Player welfare concerns raised again

first_imgPhoto: Tipperary GAA While Clare footballer Ciaran Russell played 6 games in 12 days – but fatigue took hold during the final game and he was taken off at half time.Damien Lawlor, selector with the Tipp U20’s, says he doesn’t want what happened to these players to happen to his… The issue of player welfare is again raising it’s head in the GAA.It comes as many of Tipp’s inter-county players are playing league, as well as college Sigerson and Fitzgibbon Cup games.Kerry’s David Clifford – in his first year of college in Tralee IT, played 3 games in 7 days, resulting in a hamstring injury.last_img read more

2 DEAD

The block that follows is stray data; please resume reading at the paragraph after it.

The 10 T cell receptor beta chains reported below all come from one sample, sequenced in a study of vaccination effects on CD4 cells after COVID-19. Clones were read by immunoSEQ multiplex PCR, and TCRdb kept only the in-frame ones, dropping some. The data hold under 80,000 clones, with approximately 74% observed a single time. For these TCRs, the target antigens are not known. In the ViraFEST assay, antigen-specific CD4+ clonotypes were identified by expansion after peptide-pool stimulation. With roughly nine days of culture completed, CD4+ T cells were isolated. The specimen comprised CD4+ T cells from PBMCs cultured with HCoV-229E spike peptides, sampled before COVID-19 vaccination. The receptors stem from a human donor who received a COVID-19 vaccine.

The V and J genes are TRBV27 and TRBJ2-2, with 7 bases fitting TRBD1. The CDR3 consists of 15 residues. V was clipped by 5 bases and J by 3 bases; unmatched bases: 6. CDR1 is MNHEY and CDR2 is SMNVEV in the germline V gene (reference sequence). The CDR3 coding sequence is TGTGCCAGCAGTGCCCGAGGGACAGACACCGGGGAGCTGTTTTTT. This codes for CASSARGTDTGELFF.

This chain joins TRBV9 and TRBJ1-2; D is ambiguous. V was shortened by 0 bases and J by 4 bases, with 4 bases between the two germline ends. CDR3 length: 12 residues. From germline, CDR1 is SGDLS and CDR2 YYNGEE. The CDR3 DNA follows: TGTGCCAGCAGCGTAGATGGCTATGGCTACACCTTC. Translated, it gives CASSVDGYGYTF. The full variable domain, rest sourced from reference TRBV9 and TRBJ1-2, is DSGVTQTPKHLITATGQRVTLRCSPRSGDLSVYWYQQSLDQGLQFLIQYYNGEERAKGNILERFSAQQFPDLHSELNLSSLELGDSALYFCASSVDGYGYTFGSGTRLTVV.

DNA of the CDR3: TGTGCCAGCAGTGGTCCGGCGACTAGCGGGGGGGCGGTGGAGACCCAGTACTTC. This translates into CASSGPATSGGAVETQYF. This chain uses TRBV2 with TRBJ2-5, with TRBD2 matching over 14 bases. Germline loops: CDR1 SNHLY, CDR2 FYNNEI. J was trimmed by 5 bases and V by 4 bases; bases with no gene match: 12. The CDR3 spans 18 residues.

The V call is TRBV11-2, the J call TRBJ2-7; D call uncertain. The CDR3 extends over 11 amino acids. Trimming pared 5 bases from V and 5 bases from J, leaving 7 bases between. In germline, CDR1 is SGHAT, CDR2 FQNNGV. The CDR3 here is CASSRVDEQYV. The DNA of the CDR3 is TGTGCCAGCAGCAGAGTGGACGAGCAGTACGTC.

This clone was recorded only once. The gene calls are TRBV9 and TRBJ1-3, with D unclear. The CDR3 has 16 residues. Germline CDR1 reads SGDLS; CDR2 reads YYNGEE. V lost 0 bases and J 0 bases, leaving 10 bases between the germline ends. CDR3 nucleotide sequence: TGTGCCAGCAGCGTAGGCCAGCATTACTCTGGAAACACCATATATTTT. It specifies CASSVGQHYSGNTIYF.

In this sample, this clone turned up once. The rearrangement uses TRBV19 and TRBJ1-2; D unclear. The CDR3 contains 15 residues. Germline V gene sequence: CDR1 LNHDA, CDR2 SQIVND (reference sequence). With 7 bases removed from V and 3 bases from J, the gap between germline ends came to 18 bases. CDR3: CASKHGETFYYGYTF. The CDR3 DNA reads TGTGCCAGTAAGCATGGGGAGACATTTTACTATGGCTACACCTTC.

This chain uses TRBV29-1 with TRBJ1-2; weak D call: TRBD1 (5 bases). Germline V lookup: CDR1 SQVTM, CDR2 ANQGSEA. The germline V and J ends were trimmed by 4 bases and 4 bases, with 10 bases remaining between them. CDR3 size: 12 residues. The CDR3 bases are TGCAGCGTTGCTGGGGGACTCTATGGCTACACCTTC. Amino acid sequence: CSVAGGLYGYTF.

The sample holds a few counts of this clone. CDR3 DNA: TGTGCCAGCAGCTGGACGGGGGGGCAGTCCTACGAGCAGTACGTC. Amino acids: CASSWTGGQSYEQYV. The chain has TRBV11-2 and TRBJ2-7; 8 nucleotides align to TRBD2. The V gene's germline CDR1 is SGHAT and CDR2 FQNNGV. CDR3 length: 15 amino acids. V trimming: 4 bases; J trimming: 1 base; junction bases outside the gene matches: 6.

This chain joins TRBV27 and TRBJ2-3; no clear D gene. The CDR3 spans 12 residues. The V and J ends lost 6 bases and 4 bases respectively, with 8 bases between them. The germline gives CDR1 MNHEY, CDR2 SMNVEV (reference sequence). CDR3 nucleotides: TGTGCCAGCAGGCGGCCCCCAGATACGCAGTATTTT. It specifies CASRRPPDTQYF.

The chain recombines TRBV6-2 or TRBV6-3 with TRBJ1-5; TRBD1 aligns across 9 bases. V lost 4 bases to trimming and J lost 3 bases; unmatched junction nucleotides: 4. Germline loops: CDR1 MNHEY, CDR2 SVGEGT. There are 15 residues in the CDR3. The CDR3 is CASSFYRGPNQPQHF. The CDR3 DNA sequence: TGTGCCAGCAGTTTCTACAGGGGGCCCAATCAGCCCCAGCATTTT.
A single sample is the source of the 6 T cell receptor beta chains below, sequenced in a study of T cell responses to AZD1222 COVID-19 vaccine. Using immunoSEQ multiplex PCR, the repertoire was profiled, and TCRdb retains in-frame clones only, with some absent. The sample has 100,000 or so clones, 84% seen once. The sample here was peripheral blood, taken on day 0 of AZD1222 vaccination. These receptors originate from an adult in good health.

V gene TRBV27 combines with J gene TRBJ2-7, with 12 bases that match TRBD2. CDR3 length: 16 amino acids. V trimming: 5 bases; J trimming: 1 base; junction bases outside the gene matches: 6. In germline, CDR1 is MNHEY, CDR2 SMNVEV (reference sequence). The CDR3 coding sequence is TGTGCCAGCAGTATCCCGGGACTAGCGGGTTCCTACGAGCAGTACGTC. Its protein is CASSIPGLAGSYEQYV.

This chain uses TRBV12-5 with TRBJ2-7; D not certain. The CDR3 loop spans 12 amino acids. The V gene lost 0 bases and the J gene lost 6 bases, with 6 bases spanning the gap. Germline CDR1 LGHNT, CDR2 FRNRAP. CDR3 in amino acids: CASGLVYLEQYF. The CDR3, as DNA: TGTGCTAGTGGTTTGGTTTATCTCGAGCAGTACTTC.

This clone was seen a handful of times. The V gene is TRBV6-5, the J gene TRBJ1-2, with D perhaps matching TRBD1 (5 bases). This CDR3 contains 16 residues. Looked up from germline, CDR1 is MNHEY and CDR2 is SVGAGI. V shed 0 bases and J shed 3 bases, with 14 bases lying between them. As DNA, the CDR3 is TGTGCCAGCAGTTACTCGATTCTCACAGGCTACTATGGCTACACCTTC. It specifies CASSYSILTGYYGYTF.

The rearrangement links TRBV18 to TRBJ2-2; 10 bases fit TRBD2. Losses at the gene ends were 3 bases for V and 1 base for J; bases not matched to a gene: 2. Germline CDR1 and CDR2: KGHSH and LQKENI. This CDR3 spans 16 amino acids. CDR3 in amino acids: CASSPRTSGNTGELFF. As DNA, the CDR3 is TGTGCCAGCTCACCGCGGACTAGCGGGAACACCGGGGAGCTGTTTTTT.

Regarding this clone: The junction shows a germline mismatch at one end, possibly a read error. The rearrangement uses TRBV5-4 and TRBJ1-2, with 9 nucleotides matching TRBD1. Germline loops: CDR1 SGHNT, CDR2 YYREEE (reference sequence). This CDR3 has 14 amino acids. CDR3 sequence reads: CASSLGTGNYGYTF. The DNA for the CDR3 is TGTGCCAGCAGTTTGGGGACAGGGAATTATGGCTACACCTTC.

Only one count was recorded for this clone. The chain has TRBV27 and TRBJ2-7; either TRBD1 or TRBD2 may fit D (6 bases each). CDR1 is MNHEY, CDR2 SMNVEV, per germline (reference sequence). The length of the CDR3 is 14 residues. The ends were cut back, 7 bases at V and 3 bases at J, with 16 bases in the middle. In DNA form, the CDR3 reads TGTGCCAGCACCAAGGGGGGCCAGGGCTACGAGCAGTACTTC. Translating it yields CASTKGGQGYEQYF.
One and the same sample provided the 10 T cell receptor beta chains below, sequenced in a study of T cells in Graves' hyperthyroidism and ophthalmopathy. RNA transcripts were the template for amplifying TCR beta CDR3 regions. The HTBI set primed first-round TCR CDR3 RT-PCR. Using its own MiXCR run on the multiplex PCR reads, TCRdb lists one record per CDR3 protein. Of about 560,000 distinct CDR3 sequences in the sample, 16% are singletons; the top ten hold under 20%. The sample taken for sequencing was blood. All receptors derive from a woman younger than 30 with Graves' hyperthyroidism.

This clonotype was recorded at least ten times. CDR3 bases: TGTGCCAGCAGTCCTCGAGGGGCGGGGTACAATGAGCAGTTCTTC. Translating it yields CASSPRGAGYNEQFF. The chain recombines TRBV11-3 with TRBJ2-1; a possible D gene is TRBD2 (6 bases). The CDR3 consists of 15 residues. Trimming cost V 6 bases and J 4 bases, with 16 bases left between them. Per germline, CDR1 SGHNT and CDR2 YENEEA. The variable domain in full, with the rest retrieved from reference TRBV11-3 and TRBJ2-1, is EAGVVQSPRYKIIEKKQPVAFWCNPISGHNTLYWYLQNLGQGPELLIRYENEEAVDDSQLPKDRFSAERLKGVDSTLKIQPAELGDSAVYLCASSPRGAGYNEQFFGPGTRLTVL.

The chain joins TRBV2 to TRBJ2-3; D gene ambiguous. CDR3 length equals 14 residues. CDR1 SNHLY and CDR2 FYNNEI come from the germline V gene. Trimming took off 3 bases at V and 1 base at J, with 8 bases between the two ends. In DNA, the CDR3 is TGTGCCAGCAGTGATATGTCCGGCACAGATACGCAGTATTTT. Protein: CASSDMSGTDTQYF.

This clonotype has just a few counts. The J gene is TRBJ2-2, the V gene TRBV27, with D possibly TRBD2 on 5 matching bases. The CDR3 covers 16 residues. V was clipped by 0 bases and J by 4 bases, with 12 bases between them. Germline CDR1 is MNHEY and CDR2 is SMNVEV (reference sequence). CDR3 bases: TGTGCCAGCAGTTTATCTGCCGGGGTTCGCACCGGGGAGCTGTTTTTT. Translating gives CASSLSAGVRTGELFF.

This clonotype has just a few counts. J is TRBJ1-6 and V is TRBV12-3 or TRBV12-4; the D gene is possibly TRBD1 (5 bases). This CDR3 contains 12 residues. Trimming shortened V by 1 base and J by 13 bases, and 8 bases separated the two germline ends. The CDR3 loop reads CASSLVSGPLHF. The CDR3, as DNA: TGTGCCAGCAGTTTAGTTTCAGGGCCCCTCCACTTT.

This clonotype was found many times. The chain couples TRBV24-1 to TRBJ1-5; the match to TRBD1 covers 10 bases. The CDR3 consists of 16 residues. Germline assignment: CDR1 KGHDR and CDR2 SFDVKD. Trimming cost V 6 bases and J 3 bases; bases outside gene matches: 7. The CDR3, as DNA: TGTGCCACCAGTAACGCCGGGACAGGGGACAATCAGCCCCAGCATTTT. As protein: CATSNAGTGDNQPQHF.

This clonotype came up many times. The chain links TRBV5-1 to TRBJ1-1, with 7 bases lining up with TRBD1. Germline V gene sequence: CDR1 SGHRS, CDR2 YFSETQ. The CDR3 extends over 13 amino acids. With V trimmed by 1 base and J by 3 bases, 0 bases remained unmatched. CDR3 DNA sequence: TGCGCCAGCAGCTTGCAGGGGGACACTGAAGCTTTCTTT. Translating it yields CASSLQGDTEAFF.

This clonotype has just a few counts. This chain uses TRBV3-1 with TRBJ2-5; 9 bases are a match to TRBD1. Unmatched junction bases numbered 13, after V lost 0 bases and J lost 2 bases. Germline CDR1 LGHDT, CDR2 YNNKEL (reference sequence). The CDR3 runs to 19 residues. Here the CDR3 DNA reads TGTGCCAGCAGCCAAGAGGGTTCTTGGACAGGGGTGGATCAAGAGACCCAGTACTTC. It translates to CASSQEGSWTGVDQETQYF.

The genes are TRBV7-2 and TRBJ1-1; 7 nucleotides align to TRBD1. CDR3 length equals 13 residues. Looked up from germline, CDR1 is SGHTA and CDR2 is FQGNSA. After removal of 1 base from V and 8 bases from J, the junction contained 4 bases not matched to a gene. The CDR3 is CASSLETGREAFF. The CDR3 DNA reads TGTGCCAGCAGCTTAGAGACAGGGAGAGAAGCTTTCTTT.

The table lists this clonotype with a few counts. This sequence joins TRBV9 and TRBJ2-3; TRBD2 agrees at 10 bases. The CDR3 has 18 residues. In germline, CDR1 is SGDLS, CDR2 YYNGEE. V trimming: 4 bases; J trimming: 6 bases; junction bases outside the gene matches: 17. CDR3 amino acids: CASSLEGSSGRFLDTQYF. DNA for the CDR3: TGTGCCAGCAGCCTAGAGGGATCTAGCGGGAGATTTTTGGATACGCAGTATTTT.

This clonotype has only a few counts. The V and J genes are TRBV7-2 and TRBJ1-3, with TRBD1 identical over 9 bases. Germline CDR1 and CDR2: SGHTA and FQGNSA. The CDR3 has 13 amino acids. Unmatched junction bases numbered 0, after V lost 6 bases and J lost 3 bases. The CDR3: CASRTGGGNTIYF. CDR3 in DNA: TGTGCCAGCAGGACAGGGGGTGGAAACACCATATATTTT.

first_img– as Police investigate suspected murder/suicide at WilliamsburgThe lifeless body of Indrawattie Totaram was discovered by a relative lying in a pool of blood on a bed in her Third Street, Williamsburg Corentyne home on Sunday at about 19:00h. There appeared to be several chop wounds about the body; while her husband, Krisha Latchman, was discovered hanging from a rafter in the same bedroom.Details are so far sketchy, but this publication understands that the discovery was made by a relative of the now dead woman after several calls to her cellular phone went unanswered.Guyana Times understands that the couple had lived together for several years; and while neighbours have reported that they did not hear any unusual sounds coming from the home, they confirmed that the couple would frequently go out and consume alcohol together.According to reports, after calls to the woman’s phone had gone unanswered, a relative visited the Williamsburg home where the gruesome discovery was made.The police were contacted, and an investigation has been launched. (More details in a follow-up report)last_img read more